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From Products Liability Law Daily, May 13, 2014

Buckyballs and Buckycubes magnet sets recalled due to ingestion hazard

By Joe Bichl

Following a two-year administrative effort to protect consumers from Buckyballs and Buckycubes, the Consumer Product Safety Commission (CPSC) has announced the voluntary recall of these high-powered magnet sets. Buckyballs are small magnetic spheres, a few millimeters in diameter, that when placed together can be formed into innumerable shapes and patterns. The current recall is part of the settlement of an administrative case filed by CPSC against Maxfield and Oberton Holdings, Inc., in July 2012, which sought a mandatory recall of Buckyballs and Buckycubes (CPSC News Release, 14-172, May 13, 2014).

From 2009 to the present, CPSC has received approximately 54 reports of children and teens ingesting Buckyballs and Buckycubes, with 53 requiring medical attention, many of which required surgery. CPSC has indicated that these products contain defects in the design, warnings, and instructions, and pose a substantial risk of injury and death to children and teenagers.

In July 2012, CPSC filed an administrative complaint against Maxfield and Oberton Holdings, Inc., after discussions with the company and its representatives failed to result in a voluntary recall plan that CPSC considered to be adequate to address the hazard posed by these products. CPSC amended that complaint in May 2013 to add Craig Zucker, the creator of the product, after Maxfield and Oberton Holdings was dissolved.

Zucker, for his part, filed a lawsuit against CPSC in a Maryland federal district court in November 2013, charging the agency with violating his First and Fifth Amendment rights by initiating an administrative action against him in his individual capacity. According to the complaint, Zucker alleged that CPSC’s actions singled him out for selective administrative adjudication to deter him and other corporate officers from exercising their freedom of speech and their right to petition government officials for redress, and/or wrongly predetermined the outcome of the administrative adjudicatory process.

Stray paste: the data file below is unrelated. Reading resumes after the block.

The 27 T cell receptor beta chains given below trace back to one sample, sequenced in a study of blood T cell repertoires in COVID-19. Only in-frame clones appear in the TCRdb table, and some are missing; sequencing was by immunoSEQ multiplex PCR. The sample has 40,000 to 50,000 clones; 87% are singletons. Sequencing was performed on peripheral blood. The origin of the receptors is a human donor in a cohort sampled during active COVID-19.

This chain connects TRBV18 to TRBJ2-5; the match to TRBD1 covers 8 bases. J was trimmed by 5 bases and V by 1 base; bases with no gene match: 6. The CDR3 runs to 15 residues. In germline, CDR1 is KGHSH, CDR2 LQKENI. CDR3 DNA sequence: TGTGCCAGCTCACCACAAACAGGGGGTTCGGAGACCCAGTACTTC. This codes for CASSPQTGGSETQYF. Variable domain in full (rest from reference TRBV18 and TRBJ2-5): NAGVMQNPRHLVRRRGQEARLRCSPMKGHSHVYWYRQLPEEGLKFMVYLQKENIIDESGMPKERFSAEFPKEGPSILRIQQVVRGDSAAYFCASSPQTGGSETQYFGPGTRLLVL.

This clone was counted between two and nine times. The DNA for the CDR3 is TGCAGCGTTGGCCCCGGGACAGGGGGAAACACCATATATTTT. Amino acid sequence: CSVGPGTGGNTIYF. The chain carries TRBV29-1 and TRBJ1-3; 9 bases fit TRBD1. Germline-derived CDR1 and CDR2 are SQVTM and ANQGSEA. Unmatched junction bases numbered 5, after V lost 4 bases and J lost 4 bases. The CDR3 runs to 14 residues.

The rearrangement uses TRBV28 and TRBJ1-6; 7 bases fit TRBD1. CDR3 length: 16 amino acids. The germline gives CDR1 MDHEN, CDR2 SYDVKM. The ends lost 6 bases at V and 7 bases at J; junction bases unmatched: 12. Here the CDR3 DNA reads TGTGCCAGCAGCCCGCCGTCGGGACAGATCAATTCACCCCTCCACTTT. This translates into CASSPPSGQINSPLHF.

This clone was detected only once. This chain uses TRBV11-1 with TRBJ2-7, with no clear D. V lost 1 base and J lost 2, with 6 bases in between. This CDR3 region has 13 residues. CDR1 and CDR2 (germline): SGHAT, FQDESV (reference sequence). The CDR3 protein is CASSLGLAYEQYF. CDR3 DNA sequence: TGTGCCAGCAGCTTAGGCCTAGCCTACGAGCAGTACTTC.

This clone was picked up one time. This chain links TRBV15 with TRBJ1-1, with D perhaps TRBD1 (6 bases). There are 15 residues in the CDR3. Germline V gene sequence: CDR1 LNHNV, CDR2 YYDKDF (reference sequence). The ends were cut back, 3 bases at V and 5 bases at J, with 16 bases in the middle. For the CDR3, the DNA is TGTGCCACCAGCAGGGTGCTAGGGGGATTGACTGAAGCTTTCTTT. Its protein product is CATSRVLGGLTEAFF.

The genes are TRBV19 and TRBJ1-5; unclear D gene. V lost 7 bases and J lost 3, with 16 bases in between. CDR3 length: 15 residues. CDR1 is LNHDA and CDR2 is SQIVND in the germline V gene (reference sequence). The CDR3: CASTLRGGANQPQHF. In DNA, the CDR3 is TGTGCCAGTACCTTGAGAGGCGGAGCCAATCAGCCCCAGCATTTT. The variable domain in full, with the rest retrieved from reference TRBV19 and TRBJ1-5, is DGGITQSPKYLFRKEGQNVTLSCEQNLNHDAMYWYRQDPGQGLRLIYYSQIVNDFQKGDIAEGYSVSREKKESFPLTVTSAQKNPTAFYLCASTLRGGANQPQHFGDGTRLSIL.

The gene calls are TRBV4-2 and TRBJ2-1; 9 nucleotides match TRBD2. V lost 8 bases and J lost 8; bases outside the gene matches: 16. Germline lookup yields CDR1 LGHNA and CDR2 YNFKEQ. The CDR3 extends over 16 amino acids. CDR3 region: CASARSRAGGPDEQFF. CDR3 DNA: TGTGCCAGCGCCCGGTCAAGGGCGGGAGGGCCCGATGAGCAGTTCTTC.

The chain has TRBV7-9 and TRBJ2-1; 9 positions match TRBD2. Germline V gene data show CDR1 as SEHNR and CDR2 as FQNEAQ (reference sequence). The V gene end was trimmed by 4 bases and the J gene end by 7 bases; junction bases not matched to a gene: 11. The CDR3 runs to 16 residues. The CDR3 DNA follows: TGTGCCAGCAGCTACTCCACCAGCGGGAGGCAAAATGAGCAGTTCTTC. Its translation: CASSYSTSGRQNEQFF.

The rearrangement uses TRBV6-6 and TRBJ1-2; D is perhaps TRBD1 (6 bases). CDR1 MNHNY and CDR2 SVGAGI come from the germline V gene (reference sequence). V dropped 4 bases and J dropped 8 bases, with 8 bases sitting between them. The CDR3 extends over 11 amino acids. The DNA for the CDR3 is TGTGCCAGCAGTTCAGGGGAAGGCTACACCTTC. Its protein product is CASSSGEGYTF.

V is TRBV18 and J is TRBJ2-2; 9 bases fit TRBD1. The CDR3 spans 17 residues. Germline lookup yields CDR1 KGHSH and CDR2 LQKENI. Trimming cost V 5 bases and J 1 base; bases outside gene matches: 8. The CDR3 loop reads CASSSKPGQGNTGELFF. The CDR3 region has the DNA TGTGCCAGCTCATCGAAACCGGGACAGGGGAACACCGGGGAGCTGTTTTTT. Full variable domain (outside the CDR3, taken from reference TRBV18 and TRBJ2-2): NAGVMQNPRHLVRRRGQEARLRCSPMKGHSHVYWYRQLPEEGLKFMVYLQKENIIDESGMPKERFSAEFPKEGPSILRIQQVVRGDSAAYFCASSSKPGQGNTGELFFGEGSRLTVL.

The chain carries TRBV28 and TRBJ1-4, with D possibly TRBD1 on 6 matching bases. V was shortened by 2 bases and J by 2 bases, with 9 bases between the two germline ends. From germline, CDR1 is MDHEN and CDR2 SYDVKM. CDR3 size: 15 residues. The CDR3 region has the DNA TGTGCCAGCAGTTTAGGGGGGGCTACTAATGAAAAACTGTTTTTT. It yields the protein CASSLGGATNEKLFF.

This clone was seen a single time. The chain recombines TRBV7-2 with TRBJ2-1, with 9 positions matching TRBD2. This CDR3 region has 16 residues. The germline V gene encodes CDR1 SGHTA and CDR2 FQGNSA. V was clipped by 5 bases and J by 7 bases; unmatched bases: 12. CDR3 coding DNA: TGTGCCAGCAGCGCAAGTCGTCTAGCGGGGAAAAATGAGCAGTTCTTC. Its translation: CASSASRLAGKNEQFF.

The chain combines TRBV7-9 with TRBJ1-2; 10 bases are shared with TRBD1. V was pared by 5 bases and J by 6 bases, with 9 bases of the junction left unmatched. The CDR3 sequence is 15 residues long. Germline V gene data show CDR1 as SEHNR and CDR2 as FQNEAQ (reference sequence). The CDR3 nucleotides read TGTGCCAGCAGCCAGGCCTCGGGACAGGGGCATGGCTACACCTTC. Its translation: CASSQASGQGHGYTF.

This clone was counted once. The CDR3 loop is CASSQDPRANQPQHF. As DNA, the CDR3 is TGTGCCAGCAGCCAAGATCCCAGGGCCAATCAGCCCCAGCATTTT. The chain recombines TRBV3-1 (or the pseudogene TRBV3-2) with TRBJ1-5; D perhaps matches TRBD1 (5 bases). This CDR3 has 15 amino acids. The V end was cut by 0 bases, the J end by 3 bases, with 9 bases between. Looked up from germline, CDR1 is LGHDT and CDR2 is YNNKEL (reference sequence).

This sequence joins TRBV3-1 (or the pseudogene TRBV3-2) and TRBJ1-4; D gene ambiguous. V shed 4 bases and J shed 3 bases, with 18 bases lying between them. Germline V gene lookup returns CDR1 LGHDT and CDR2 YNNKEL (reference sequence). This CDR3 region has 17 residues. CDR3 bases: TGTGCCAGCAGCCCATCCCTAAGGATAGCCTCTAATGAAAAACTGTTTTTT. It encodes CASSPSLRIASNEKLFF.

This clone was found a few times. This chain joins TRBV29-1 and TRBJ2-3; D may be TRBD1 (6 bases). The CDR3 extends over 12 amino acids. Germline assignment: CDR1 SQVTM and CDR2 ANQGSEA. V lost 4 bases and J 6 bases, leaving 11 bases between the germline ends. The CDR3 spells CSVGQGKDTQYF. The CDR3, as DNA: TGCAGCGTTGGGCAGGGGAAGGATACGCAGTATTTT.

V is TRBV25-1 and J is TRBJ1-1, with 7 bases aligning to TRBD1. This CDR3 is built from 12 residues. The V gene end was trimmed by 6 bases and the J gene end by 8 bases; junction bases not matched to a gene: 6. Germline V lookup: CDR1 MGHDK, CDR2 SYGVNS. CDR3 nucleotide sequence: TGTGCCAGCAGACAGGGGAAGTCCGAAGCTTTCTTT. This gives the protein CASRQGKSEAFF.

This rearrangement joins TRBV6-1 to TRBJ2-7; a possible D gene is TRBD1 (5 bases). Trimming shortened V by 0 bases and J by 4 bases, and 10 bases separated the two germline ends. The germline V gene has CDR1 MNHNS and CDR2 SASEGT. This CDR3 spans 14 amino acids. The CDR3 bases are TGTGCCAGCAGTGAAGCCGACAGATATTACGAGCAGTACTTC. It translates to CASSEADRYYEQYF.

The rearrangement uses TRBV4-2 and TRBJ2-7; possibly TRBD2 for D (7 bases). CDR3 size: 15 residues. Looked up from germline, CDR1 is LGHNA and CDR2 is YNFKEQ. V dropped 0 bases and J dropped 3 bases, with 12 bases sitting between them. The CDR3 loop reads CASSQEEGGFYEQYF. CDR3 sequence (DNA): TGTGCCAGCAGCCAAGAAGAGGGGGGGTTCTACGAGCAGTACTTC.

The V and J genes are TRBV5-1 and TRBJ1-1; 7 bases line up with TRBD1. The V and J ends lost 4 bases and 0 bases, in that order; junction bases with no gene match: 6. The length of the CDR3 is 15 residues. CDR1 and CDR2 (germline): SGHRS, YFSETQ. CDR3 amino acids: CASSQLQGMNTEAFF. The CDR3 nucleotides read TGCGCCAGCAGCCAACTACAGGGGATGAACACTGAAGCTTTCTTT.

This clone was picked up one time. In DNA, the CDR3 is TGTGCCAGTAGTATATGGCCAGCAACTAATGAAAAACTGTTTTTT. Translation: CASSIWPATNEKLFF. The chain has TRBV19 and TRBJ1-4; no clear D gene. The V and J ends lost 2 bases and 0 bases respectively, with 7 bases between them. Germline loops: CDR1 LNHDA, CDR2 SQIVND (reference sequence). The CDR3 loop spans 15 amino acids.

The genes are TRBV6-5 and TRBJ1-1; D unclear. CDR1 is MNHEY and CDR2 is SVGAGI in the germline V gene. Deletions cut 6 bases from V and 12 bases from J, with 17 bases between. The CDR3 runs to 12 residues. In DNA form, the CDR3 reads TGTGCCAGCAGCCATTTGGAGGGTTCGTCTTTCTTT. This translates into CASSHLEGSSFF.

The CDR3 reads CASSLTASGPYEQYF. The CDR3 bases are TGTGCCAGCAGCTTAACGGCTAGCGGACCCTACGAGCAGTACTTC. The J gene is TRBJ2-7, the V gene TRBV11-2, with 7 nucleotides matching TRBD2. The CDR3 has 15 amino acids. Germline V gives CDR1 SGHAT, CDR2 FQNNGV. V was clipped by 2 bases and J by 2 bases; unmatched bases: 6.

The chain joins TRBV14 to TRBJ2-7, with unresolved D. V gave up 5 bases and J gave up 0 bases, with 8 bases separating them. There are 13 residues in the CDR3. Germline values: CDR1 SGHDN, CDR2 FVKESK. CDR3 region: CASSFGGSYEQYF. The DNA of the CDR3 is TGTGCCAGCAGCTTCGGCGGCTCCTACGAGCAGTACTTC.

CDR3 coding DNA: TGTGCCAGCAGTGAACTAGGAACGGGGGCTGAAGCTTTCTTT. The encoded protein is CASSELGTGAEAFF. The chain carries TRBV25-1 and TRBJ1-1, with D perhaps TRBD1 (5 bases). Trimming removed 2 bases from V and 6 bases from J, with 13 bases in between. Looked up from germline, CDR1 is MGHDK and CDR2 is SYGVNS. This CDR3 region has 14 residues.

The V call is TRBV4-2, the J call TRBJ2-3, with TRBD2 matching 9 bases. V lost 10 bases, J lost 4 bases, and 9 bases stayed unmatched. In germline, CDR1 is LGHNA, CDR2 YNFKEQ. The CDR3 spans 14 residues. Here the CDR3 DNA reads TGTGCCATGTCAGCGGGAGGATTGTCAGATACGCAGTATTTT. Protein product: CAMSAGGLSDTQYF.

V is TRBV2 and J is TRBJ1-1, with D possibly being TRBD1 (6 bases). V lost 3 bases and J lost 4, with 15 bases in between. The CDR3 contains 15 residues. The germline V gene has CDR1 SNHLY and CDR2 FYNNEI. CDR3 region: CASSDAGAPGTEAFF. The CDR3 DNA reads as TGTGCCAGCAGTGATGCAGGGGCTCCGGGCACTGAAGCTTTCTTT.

Also in 2013, six retailers agreed to participate in a recall of the magnet sets because Maxfield & Oberton Holdings had refused to participate in the recall of all Buckyballs and Buckycubes.

On May 9, 2014, CPSC approved the settlement agreement after CPSC staff and Zucker, individually, and as an officer of Maxfield and Oberton Holdings, reached a settlement agreement that includes the current recall and ends the legal proceeding. The settlement calls for Craig Zucker to fund a Recall Trust.

CPSC is advising consumers to immediately stop use of all Buckyballs and Buckycubes and check for magnets that have become separated from the set. Funds provided by Zucker will be used to provide a refund to consumers who own and return these magnetic sets. Refunds will be processed through a Recall Trust that will be funded by Zucker, but created and controlled by CPSC.

Once the Recall Trust has been established, consumers will be notified of the process to follow to seek a refund. Owners of Buckyballs and Buckycubes sets will have six months to request a refund.

Individual magnets in Buckyballs and Buckycubes have been sold in the United States at retail stores and online since 2010 for between $5 and $100. Consumers should take the high-powered magnet sets and all associated individual magnets away from children and teenagers and contact the retailer from which they purchased the product to obtain instructions for their remedy.

According to CPSC, the settlement resolves its allegations that the Buckyballs and Buckycubes high-powered magnet sets “create a substantial product hazard.” Zucker continues to dispute the allegations, but has agreed to the recall in settlement of the allegations against him in the complaint.

Companies: Maxfield and Oberton Holdings, Inc.

MainStory: TopStory ProductRecallsNews CPSCNewsStory IndustryNewsStory ChildrensProductsNews HouseholdProductsNews

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